To John Jay1
[New Windsor, New York, June 26, 1779]
I beg leave to trouble you with two matters, which if your ideas correspond with mine I doubt not you will employ your influence to effect. One respects Col Malcolm2 and perhaps may be conducive to the interest of the public—the other respects Mr De Neuville3 and is only interesting to the feelings of an individual, who if I am not mistaken, with proper allowances for the peculiarities of his nation is a man of merit.
We have compared our ideas of Col Malcolm’s character and they are not very dissimilar. I shall only observe that he is a man of talents, of a military turn, of attention, activity and method in business. He is now out of the service, I believe from misconception. He thought himself neglected by Congress, by his not having been appointed in the first instance to the command of the incorporated regiments. I won’t say that there was not a little caprice and impatience on his side. The history of a man’s importance to himself is pretty strongly marked in most parts of his conduct. I have reason to think he repents his having thrown himself out of the service, and is uneasy in his present negative situation. He has signified to me a wish either to be reintroduced or placed in the Board of war. The first is in my opinion impossible without giving much discontent; the last is I think desireable. I am persuaded he would be very useful as a member of that board—as much so as any man I am acquainted with. Besides his utility in this capacity, if I am not mistaken, it will be good policy to employ him somewhere out of the State. He is of a restless temper, artful, plausible and popular, addicted to cabal. As he did not make your government, it is not intirely to his palate and some few changes would give better security to the liberties of the people. There is soon to be a second meeting of the Refugees from New York Long & Staten Islands—the ostensible object to choose representatives for those places in Assembly—perhaps the seeds of a future reformation will be sown. For my part I think the Government a very good one, and as I may possibly be a subject of it, I should fear a reformation for the worse. And as Col Mal[c]olm may be instrumental in bringing it about, or at least may assist in giving trouble in that way, it would give me pleasure to see him furnished with better employment in Philadelphia.
As to Mr. Neuville—You probably know the American part of his history. He has a brevet Majority from Congress. He solicited permission to go to South Carolina at his own expence to serve there, with the pay and appointments of a Major. Congress granted his prayer; but as he says so late that he had spent all his money and had none left to defray the expences of the Journey. He then made an attempt to go to France. The vessel was dismasted, had a severe engagement and was obliged to return. On the news of the enemy’s operation on the North River4 he hastened to Camp. Discouraged by one unsuccessful attempt and unwilling to make a second in the midst of a campaign (a subject on which French delicacy is extremely exquisite) he requested the General’s authority to serve the campaign with the light infantry—as a volunteer. He obtained it, with an explicit declaration that it was to give him no new pretensions. He is not intitled to pay as things are now circumstanced and I fancy will be puzzled to do without it. He really appears to be a decent meritorious young fellow, that has a claim to consideration. The temper and situation of the army have precluded the greatest part of the foreigners that have come to America from Employment and have consequently disgusted many of them. We have happily but a few remaining and it would seem not bad policy to keep them in tolerable humour. We have found that most of those foreigners who have been employed have shown themselves much interested in our success; and such of them as have had access to the Minister have given him the fair side of our affairs. The direct reverse has happened with those who have been disappointed. The reasons are obvious. The former have embarked their honor and hopes at home with out success—the latter naturally wish to depreciate a country that had not discernment enough to see their merit, nor generosity to encourage it. They of course see and represent every thing through a sombre medium. You will be pleased to consider these merely as my own sentiments. All that this letter aims at with respect to Mr. Neuville is that he may be allowed pay & subsistence as a Major.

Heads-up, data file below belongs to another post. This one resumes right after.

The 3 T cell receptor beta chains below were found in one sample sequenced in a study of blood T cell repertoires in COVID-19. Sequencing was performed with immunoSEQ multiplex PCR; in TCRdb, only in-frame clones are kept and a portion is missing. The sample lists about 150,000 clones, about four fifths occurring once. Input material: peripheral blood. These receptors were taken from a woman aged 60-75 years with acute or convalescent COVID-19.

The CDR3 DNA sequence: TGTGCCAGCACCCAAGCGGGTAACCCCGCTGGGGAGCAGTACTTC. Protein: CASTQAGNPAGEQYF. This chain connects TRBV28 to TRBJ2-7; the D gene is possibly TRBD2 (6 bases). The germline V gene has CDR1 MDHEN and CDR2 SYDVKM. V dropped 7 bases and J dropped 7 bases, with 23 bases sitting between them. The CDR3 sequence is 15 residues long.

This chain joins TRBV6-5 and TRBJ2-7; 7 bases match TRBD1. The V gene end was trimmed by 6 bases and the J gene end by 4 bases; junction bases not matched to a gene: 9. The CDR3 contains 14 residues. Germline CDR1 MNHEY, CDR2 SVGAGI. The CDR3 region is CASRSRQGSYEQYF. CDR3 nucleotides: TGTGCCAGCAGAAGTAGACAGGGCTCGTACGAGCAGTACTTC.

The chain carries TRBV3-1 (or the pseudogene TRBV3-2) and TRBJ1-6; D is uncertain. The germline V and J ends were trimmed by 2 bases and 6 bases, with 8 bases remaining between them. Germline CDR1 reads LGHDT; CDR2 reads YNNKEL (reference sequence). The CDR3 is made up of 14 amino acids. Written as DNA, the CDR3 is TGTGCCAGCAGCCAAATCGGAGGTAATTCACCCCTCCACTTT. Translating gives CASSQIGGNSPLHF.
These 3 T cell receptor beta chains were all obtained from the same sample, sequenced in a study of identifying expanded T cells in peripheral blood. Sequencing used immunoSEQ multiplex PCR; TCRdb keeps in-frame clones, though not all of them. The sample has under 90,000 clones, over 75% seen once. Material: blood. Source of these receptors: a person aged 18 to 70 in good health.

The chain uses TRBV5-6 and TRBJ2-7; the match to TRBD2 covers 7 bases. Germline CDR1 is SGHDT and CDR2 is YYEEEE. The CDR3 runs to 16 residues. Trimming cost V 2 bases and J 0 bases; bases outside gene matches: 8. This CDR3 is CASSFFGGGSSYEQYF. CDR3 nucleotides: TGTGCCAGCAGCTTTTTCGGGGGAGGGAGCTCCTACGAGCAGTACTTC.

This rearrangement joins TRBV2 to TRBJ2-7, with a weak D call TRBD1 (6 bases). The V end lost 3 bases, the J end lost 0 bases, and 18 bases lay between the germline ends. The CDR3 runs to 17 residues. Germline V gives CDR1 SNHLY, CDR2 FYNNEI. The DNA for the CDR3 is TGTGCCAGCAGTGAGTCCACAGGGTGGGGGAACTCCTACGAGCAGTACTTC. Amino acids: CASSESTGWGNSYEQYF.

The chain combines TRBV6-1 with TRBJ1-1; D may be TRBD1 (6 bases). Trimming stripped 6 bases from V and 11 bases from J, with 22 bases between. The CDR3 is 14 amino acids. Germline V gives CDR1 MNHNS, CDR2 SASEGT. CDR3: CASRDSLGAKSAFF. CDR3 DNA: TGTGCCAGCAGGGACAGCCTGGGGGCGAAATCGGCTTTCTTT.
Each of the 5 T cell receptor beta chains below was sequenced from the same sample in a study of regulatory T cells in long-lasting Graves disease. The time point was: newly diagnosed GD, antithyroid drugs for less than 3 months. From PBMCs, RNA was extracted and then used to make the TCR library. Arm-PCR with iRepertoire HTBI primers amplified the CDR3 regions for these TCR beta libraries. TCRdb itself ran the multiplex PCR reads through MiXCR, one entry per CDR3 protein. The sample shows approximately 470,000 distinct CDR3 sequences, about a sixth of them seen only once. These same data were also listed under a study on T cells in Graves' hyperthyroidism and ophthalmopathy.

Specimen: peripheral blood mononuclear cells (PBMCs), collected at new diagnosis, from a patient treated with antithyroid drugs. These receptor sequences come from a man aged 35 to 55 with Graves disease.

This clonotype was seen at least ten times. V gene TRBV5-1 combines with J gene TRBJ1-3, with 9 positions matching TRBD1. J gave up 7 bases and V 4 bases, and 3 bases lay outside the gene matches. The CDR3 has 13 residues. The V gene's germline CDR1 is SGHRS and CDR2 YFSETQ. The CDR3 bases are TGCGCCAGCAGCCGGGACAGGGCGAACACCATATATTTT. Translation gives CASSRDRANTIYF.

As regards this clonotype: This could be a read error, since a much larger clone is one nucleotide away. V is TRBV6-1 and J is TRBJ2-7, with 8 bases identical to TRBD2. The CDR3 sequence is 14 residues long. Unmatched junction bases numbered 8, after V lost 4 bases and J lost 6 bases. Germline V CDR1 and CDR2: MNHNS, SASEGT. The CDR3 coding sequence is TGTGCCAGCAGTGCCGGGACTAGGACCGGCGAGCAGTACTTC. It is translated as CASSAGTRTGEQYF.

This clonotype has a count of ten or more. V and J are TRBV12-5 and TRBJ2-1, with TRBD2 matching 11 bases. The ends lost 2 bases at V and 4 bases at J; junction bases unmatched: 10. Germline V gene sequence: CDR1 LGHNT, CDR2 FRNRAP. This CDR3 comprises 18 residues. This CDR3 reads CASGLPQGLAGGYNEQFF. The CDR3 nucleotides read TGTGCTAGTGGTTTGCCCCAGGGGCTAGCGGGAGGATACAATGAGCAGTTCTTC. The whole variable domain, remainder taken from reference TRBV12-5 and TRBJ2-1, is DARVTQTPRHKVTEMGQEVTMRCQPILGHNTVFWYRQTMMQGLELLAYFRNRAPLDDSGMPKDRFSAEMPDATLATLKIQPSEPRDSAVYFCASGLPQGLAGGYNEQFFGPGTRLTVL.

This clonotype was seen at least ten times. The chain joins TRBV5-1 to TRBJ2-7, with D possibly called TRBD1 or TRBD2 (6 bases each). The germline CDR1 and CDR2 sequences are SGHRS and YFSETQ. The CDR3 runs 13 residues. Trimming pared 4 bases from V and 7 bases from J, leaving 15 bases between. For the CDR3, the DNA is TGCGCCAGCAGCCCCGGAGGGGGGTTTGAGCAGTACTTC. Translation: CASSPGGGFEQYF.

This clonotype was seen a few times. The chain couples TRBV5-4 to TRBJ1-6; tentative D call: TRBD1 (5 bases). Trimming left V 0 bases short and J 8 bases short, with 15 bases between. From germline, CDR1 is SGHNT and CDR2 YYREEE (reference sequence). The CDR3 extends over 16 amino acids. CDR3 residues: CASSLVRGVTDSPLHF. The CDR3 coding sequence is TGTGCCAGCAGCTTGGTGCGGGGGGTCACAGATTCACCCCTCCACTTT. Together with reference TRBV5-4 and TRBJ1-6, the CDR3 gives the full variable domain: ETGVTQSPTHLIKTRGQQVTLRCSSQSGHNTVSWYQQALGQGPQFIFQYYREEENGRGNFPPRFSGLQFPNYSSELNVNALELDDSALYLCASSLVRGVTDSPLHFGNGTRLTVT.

Dr Sir Yr most Obed servt
ALS, Mr. Frank Monaghan, Washington, D.C.
1. Jay was, at this time, President of Congress.
2. William Malcom was a colonel, New York Militia, in 1776, and colonel of one of the Sixteen Additional Continental Regiments from April 30, 1777, to April 22, 1779, when the regiment was consolidated with Colonel Oliver Spencer’s. He was retired May 9, 1779, and served for the remainder of the war as colonel, New York Levies.
3. René Hippolyte Penot Lombard de Noirmont, the brother of Louis Pierre Penot Lombard, Chevalier de la Neuville, was appointed major by brevet on July 29, 1778. On August 23, 1779, he was finally allowed “pay and subsistance of a major” (JCC description begins Journals of the Continental Congress, 1774–1789 (Washington, 1904–1937). description ends , XIV, 989).
4. At the beginning of June, 1779, the British forces on the Hudson had occupied Verplanks Point, closed Kings Ferry to the Americans, and had begun to fortify Stony Point